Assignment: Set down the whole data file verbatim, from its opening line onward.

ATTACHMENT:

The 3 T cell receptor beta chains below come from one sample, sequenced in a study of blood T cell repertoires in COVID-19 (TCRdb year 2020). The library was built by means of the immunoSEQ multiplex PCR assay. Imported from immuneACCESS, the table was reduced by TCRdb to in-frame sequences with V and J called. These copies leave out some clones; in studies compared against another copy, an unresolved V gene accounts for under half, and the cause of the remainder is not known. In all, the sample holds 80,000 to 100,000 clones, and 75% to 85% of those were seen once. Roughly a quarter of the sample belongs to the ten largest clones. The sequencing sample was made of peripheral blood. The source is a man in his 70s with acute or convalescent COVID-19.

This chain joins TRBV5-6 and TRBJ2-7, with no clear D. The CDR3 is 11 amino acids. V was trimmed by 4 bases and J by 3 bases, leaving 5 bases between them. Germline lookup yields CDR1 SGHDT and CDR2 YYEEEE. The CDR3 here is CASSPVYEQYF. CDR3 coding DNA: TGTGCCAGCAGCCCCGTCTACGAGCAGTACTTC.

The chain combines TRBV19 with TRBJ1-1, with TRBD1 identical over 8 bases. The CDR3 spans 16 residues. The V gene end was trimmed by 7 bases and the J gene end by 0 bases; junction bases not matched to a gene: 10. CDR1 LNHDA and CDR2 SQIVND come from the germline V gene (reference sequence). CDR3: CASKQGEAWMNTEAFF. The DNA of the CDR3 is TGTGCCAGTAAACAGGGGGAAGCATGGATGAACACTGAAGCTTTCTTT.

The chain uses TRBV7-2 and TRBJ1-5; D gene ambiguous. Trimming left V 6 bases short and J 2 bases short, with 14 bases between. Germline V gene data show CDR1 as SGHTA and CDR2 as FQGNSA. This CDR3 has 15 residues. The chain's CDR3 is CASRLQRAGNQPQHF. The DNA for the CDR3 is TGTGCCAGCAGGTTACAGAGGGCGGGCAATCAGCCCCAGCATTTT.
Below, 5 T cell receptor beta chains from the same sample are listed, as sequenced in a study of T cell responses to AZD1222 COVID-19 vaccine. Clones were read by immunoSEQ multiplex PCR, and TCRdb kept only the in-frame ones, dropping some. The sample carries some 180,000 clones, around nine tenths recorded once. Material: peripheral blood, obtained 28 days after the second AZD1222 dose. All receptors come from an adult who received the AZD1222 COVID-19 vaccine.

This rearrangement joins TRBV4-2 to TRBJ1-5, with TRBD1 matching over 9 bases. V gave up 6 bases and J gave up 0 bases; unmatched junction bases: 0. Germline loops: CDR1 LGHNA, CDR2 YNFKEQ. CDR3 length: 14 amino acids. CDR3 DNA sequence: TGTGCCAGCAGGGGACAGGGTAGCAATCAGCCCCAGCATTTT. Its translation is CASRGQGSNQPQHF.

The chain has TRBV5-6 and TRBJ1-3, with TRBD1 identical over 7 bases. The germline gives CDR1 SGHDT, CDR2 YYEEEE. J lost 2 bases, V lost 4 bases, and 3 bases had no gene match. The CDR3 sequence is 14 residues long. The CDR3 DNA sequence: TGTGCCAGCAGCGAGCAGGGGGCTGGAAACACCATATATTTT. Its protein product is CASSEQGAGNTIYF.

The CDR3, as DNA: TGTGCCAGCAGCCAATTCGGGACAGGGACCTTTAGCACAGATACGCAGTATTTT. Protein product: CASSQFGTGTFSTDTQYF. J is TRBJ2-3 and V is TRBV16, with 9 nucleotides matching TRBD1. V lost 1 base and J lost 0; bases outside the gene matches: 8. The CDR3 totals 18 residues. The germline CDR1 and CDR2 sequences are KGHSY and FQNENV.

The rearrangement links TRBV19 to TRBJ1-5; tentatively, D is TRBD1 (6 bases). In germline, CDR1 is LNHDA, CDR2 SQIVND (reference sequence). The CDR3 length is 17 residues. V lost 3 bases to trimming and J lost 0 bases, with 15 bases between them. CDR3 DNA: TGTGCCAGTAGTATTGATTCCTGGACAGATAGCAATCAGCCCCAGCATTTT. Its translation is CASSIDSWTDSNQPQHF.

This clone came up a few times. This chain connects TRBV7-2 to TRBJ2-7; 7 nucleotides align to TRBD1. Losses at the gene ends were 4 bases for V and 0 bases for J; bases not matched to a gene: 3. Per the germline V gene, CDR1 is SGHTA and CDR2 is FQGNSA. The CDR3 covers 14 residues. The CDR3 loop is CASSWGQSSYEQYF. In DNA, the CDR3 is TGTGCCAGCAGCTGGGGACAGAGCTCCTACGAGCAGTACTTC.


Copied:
The 3 T cell receptor beta chains below come from one sample, sequenced in a study of blood T cell repertoires in COVID-19 (TCRdb year 2020). The library was built by means of the immunoSEQ multiplex PCR assay. Imported from immuneACCESS, the table was reduced by TCRdb to in-frame sequences with V and J called. These copies leave out some clones; in studies compared against another copy, an unresolved V gene accounts for under half, and the cause of the remainder is not known. In all, the sample holds 80,000 to 100,000 clones, and 75% to 85% of those were seen once. Roughly a quarter of the sample belongs to the ten largest clones. The sequencing sample was made of peripheral blood. The source is a man in his 70s with acute or convalescent COVID-19.

This chain joins TRBV5-6 and TRBJ2-7, with no clear D. The CDR3 is 11 amino acids. V was trimmed by 4 bases and J by 3 bases, leaving 5 bases between them. Germline lookup yields CDR1 SGHDT and CDR2 YYEEEE. The CDR3 here is CASSPVYEQYF. CDR3 coding DNA: TGTGCCAGCAGCCCCGTCTACGAGCAGTACTTC.

The chain combines TRBV19 with TRBJ1-1, with TRBD1 identical over 8 bases. The CDR3 spans 16 residues. The V gene end was trimmed by 7 bases and the J gene end by 0 bases; junction bases not matched to a gene: 10. CDR1 LNHDA and CDR2 SQIVND come from the germline V gene (reference sequence). CDR3: CASKQGEAWMNTEAFF. The DNA of the CDR3 is TGTGCCAGTAAACAGGGGGAAGCATGGATGAACACTGAAGCTTTCTTT.

The chain uses TRBV7-2 and TRBJ1-5; D gene ambiguous. Trimming left V 6 bases short and J 2 bases short, with 14 bases between. Germline V gene data show CDR1 as SGHTA and CDR2 as FQGNSA. This CDR3 has 15 residues. The chain's CDR3 is CASRLQRAGNQPQHF. The DNA for the CDR3 is TGTGCCAGCAGGTTACAGAGGGCGGGCAATCAGCCCCAGCATTTT.
Below, 5 T cell receptor beta chains from the same sample are listed, as sequenced in a study of T cell responses to AZD1222 COVID-19 vaccine. Clones were read by immunoSEQ multiplex PCR, and TCRdb kept only the in-frame ones, dropping some. The sample carries some 180,000 clones, around nine tenths recorded once. Material: peripheral blood, obtained 28 days after the second AZD1222 dose. All receptors come from an adult who received the AZD1222 COVID-19 vaccine.

This rearrangement joins TRBV4-2 to TRBJ1-5, with TRBD1 matching over 9 bases. V gave up 6 bases and J gave up 0 bases; unmatched junction bases: 0. Germline loops: CDR1 LGHNA, CDR2 YNFKEQ. CDR3 length: 14 amino acids. CDR3 DNA sequence: TGTGCCAGCAGGGGACAGGGTAGCAATCAGCCCCAGCATTTT. Its translation is CASRGQGSNQPQHF.

The chain has TRBV5-6 and TRBJ1-3, with TRBD1 identical over 7 bases. The germline gives CDR1 SGHDT, CDR2 YYEEEE. J lost 2 bases, V lost 4 bases, and 3 bases had no gene match. The CDR3 sequence is 14 residues long. The CDR3 DNA sequence: TGTGCCAGCAGCGAGCAGGGGGCTGGAAACACCATATATTTT. Its protein product is CASSEQGAGNTIYF.

The CDR3, as DNA: TGTGCCAGCAGCCAATTCGGGACAGGGACCTTTAGCACAGATACGCAGTATTTT. Protein product: CASSQFGTGTFSTDTQYF. J is TRBJ2-3 and V is TRBV16, with 9 nucleotides matching TRBD1. V lost 1 base and J lost 0; bases outside the gene matches: 8. The CDR3 totals 18 residues. The germline CDR1 and CDR2 sequences are KGHSY and FQNENV.

The rearrangement links TRBV19 to TRBJ1-5; tentatively, D is TRBD1 (6 bases). In germline, CDR1 is LNHDA, CDR2 SQIVND (reference sequence). The CDR3 length is 17 residues. V lost 3 bases to trimming and J lost 0 bases, with 15 bases between them. CDR3 DNA: TGTGCCAGTAGTATTGATTCCTGGACAGATAGCAATCAGCCCCAGCATTTT. Its translation is CASSIDSWTDSNQPQHF.

This clone came up a few times. This chain connects TRBV7-2 to TRBJ2-7; 7 nucleotides align to TRBD1. Losses at the gene ends were 4 bases for V and 0 bases for J; bases not matched to a gene: 3. Per the germline V gene, CDR1 is SGHTA and CDR2 is FQGNSA. The CDR3 covers 14 residues. The CDR3 loop is CASSWGQSSYEQYF. In DNA, the CDR3 is TGTGCCAGCAGCTGGGGACAGAGCTCCTACGAGCAGTACTTC.